Senate negotiators trying to avert a government shutdown reportedly are close to a deal that would fund the fight against the Zika virus without defunding Planned Parenthood in Puerto Rico, the issue that has prevented a Zika funding bill from being approved for months.

The new fiscal year begins Oct. 1 and without a spending plan in place, federal agencies would be forced to shut down. The Senate is considering a measure that would fund the government through Dec. 9 but put off a vote on the deal Monday evening, opting to reschedule it for 2:15 p.m. Tuesday.

“It looks like we may be here a little longer than we thought,” Senate Republican Whip John Cornyn, R-Texas, told reporters. Republicans had been hoping to approve a continuing resolution by the end of the week so they can get back to campaigning.

Funding to fight the Zika virus, which causes severe birth defects and other problems, has been holding up the agreement with Republicans demanding to use the issue to defund Planned Parenthood in Puerto Rico.

The Hill reported Republicans now are willing to trade the defunding requirement for a rider that includes offsets for some of the $1.1 billion bill. They also want a provision that would keep the Securities and Exchange Commission from requiring public companies to report their political activities and to keep the Department of Transportation from implementing truck-safety regulations.

Also still unresolved is whether funds will be provided for Flint, Michigan, to deal with its lead-tainted water supply and for Louisiana flooding.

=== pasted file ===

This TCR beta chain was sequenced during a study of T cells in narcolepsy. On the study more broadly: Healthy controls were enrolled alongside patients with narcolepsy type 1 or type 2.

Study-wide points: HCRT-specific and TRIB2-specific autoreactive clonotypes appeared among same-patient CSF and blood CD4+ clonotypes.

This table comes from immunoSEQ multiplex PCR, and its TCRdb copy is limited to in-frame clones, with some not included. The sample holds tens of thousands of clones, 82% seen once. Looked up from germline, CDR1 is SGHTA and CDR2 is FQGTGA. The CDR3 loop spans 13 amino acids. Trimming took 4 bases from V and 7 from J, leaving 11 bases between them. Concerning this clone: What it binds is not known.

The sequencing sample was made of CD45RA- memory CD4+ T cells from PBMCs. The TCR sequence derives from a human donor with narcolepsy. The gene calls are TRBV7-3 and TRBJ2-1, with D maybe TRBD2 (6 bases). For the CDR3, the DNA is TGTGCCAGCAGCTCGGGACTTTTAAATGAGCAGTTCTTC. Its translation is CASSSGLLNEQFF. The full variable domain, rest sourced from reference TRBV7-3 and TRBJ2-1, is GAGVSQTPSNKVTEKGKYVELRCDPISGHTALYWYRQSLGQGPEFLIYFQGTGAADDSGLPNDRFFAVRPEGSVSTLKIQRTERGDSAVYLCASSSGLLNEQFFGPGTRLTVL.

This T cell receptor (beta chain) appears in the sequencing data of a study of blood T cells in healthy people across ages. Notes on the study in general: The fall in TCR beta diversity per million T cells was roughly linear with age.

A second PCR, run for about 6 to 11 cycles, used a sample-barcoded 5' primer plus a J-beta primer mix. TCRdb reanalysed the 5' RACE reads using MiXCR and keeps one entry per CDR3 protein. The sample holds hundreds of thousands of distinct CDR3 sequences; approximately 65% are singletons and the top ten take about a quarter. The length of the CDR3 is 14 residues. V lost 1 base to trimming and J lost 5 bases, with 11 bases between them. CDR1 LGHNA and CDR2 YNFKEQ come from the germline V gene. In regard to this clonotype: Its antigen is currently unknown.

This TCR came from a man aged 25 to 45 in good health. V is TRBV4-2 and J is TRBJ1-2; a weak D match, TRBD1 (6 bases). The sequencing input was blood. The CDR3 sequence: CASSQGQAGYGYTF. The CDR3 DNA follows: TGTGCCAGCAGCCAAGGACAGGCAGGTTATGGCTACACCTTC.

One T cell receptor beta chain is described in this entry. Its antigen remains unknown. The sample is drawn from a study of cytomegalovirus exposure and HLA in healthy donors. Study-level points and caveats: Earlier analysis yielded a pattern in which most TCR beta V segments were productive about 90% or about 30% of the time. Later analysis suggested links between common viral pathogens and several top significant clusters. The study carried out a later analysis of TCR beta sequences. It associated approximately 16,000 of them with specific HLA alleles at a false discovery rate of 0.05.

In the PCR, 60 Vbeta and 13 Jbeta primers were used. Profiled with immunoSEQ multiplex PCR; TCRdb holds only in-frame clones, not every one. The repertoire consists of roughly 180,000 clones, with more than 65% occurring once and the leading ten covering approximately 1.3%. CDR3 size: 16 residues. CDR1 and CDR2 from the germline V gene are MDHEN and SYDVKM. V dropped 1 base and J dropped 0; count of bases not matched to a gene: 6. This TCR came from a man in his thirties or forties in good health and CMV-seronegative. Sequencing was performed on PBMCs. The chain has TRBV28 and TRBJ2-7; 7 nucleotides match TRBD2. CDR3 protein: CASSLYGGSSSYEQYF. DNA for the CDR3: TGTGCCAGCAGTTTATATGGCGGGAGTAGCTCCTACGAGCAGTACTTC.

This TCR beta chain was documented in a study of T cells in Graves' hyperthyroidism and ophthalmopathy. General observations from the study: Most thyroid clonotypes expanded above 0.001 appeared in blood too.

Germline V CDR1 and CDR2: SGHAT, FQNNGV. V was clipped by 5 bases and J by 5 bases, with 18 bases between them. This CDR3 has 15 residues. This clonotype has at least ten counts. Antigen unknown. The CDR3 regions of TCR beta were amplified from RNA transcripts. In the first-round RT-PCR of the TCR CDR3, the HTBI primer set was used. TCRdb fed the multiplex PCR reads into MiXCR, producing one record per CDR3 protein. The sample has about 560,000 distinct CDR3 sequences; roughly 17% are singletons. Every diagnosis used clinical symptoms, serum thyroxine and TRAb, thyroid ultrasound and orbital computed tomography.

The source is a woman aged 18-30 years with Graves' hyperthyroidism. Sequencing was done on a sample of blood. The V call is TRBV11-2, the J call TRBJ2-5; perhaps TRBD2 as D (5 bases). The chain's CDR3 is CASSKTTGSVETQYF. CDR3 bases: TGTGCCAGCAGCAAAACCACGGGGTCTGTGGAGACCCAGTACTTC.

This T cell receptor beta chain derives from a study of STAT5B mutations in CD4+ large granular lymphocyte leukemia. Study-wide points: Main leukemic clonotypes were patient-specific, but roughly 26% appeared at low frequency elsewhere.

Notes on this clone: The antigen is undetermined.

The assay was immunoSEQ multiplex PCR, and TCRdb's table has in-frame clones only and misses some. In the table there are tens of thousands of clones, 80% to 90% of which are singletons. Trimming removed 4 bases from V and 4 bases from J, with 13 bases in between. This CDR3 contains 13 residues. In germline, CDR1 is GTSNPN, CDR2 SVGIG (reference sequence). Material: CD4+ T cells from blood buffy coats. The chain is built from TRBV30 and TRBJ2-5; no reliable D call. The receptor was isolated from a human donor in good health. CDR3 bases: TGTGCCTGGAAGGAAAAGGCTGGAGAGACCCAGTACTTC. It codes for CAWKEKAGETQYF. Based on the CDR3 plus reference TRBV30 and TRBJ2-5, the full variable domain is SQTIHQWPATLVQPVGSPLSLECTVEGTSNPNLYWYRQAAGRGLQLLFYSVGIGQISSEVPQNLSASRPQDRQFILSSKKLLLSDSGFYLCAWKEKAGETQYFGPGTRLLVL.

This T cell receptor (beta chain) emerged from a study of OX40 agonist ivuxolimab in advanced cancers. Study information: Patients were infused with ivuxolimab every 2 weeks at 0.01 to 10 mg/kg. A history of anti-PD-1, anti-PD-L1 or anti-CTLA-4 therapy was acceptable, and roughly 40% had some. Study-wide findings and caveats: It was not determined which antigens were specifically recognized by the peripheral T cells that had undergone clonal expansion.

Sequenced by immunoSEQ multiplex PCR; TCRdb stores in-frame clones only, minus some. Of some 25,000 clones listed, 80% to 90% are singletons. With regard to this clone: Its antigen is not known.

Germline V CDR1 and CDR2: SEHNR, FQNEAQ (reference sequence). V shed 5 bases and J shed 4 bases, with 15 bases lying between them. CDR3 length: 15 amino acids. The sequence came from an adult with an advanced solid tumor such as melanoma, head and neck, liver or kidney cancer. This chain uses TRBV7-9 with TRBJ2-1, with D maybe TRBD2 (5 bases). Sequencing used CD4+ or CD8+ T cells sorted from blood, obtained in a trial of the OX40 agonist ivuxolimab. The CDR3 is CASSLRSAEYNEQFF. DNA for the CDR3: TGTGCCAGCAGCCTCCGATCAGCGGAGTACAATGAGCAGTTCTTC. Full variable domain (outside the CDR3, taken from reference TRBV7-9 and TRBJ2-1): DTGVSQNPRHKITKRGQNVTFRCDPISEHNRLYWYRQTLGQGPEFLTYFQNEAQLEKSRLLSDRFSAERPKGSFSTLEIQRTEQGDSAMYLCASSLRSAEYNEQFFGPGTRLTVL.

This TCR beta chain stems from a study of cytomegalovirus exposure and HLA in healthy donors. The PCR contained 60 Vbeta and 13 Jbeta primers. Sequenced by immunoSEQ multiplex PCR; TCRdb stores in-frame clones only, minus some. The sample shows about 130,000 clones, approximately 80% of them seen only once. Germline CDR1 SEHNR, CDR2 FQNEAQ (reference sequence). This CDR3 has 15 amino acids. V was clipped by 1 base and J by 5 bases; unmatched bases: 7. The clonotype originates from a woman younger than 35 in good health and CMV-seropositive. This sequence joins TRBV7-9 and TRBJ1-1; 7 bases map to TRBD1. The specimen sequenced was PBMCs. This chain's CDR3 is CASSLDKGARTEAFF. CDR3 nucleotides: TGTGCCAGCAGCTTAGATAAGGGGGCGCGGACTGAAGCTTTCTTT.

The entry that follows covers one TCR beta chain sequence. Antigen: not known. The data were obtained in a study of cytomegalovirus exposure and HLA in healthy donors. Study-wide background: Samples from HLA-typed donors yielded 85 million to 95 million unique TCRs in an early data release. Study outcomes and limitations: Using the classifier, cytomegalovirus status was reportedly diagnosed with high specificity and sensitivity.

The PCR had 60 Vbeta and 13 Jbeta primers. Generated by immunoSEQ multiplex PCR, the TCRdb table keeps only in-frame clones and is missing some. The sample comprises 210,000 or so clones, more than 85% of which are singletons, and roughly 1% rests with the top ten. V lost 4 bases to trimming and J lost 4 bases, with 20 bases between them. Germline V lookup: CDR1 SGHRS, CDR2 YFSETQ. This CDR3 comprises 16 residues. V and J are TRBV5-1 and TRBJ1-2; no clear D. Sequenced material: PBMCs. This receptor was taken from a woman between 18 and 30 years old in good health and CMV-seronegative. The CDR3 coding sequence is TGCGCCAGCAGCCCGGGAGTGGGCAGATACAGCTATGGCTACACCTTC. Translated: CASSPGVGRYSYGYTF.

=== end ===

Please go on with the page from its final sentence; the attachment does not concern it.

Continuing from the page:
“Close is relative,” Senate Minority Leader Harry Reid, D-Nev., said when asked about a deal.

“Republicans took the longest summer recess in 60 years and are rushing for the exits again after three short weeks back at work. This Republican Senate has worked fewer days than any Senate in modern history.”

Senate Majority Leader Mitch McConnell, R-Ky., said he delayed Monday’s vote to give negotiators time to get to the fine print, Politico reported.

“Senate Republicans stand ready to move forward,” McConnell said. “I would encourage our colleagues across the aisle to complete negotiations so we can advance this important matter.”

Sen. Ted Cruz, R-Texas, who spearheaded the last government shutdown in 2013, is demanding language that would keep the Internet Corporation for Assigned Names and Numbers — ICANN — from assuming oversight for web site addresses, the Hill said. Currently the Commerce Department is responsible.

Any bill to avert a government shutdown would have to go to the House for approval. Congress is next scheduled to return Nov. 14, six days after the general election, for one week before the Thanksgiving break.